Maybe the title should be Car Ads - What were they thinking?
The one that drives me just nuts is the Chevrolet Cobalt ads where the car is yellow or red.
Cobalt while not blue naturally, turns blue under heat and there has long been a bright blue pigment called cobalt. (ref: http://www.chemsoc.org/viselements/pages/cobalt.html). Sometimes I think advertisers think they can just change the meaning of words just by using them repeatedly. Verizon claims again and again that it's the most reliable network and never has presented any evidence supporting that. They just proclaim it louder. In Chevrolet's case, they just keep making the non-cobalt colored Cobalt bigger and brighter. In my eyes, it just makes them look all the more stupid and they're working at making some Americans go along with them.
But Chevrolet isn't the only one with surreal marketing campaigns. Even my favorite Toyota is not exempt from putting lots of money into something really odd. In the SF Bay Area there are billboards that show a gas gauge with the needle on F(ull) saying "There's no E in Toyota." I have these visions of every driver passing that sign shouting "THERE'S NO F EITHER!!!" Who thought of that and are they just deliberately yanking our chains? (And would you believe Google has no matches for "There's no E in Toyota"? (Well there is now.)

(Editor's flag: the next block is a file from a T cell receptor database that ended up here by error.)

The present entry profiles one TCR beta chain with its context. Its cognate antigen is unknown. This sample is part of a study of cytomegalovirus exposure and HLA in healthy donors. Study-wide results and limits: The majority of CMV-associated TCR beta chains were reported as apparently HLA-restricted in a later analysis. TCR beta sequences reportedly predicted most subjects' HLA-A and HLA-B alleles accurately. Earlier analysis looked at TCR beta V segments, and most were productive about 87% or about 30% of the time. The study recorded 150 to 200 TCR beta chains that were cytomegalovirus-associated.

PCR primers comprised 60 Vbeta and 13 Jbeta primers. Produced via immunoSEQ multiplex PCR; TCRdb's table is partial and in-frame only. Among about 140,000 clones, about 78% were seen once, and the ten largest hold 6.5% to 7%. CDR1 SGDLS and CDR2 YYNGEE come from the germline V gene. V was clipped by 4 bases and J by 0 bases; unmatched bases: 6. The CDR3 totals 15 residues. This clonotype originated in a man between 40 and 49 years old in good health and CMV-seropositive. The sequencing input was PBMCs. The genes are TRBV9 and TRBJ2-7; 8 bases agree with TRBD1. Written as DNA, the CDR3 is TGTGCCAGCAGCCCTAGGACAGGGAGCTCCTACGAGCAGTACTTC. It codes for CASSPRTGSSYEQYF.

Then there are the ad campaigns that are not stupid at all, but astonishingly brazen. SF is the gay male capital of the world if there ever was one. Abercrombie and Fitch is a clothing company that markets using just simply gorgeous, well muscled male models and A&F clearly gets a healthy income from gay men. For months/years on a very prominent billboard in SF, the clothing on the models got less and less and in recent months the clothing disappeared entirely and all you saw was a hunky male chest. Which was really funny. Whisps of clothing have returned less we forget that they actually are technically in the clothing business and not the skin trade (we think).